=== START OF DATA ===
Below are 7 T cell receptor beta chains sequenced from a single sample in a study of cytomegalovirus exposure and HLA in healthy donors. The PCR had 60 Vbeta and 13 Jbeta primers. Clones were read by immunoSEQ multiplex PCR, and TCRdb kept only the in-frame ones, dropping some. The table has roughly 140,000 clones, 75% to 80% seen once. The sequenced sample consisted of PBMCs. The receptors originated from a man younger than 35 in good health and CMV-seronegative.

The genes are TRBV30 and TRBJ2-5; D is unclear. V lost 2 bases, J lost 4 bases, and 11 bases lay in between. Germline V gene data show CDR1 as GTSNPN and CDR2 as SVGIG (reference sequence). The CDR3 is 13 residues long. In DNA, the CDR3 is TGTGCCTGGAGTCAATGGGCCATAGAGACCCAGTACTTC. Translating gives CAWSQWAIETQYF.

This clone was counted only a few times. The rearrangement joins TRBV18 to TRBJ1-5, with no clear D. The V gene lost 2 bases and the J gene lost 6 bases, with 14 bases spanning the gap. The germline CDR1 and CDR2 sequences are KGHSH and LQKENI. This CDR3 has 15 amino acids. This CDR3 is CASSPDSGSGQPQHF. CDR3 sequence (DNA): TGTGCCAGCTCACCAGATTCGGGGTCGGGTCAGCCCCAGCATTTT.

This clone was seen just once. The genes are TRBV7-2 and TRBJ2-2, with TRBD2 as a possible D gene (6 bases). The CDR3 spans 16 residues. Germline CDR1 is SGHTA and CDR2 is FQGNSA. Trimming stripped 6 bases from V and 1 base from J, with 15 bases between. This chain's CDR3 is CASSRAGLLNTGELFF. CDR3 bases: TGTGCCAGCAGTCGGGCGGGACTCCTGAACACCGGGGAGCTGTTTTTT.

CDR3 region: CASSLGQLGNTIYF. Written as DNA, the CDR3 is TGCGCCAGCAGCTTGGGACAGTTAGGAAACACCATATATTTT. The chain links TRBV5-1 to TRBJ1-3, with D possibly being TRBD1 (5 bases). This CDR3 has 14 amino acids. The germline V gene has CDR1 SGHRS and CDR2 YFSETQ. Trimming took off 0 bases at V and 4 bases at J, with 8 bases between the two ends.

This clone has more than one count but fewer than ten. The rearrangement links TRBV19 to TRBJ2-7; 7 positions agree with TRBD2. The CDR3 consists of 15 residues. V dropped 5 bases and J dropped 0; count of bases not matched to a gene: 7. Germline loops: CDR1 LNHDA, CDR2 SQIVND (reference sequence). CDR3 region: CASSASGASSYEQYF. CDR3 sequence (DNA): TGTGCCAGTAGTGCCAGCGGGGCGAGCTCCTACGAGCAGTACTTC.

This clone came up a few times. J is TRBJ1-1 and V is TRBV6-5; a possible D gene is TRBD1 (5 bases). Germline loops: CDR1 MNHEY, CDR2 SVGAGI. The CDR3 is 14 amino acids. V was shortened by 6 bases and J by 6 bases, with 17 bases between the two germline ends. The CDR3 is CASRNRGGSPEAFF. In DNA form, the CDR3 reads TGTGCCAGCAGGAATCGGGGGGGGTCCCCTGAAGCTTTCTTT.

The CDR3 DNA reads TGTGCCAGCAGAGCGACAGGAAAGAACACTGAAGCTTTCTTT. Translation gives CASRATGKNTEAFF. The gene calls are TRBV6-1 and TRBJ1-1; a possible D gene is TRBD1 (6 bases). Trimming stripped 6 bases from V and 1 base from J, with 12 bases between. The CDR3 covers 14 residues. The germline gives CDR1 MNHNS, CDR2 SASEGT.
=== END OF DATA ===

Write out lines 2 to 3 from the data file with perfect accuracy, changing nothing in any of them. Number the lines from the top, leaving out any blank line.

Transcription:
The genes are TRBV30 and TRBJ2-5; D is unclear. V lost 2 bases, J lost 4 bases, and 11 bases lay in between. Germline V gene data show CDR1 as GTSNPN and CDR2 as SVGIG (reference sequence). The CDR3 is 13 residues long. In DNA, the CDR3 is TGTGCCTGGAGTCAATGGGCCATAGAGACCCAGTACTTC. Translating gives CAWSQWAIETQYF.

This clone was counted only a few times. The rearrangement joins TRBV18 to TRBJ1-5, with no clear D. The V gene lost 2 bases and the J gene lost 6 bases, with 14 bases spanning the gap. The germline CDR1 and CDR2 sequences are KGHSH and LQKENI. This CDR3 has 15 amino acids. This CDR3 is CASSPDSGSGQPQHF. CDR3 sequence (DNA): TGTGCCAGCTCACCAGATTCGGGGTCGGGTCAGCCCCAGCATTTT.